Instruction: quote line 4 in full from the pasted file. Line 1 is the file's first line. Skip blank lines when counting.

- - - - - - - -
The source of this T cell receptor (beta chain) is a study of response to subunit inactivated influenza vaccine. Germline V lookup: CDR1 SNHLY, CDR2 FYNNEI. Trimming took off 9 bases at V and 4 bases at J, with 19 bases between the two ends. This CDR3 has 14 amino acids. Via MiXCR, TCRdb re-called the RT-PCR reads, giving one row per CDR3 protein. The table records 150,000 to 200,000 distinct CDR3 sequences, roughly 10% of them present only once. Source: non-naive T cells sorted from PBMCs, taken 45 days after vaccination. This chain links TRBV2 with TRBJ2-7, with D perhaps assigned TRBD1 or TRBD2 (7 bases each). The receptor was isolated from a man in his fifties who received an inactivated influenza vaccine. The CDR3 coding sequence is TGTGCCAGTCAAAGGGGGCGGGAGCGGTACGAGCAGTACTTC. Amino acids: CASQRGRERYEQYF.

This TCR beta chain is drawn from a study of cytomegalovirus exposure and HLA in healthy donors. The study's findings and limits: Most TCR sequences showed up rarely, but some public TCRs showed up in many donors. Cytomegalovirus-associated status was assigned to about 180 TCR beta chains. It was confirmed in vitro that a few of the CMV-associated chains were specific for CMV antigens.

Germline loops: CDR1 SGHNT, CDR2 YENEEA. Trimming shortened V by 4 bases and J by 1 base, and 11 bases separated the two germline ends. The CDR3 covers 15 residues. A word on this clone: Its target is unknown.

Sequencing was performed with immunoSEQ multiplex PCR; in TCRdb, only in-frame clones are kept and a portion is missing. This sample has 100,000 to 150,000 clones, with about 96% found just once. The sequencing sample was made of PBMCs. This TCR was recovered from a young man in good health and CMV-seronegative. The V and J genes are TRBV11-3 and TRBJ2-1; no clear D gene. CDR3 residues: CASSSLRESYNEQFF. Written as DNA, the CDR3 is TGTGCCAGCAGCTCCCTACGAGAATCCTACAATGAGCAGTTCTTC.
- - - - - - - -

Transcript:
Sequencing was performed with immunoSEQ multiplex PCR; in TCRdb, only in-frame clones are kept and a portion is missing. This sample has 100,000 to 150,000 clones, with about 96% found just once. The sequencing sample was made of PBMCs. This TCR was recovered from a young man in good health and CMV-seronegative. The V and J genes are TRBV11-3 and TRBJ2-1; no clear D gene. CDR3 residues: CASSSLRESYNEQFF. Written as DNA, the CDR3 is TGTGCCAGCAGCTCCCTACGAGAATCCTACAATGAGCAGTTCTTC.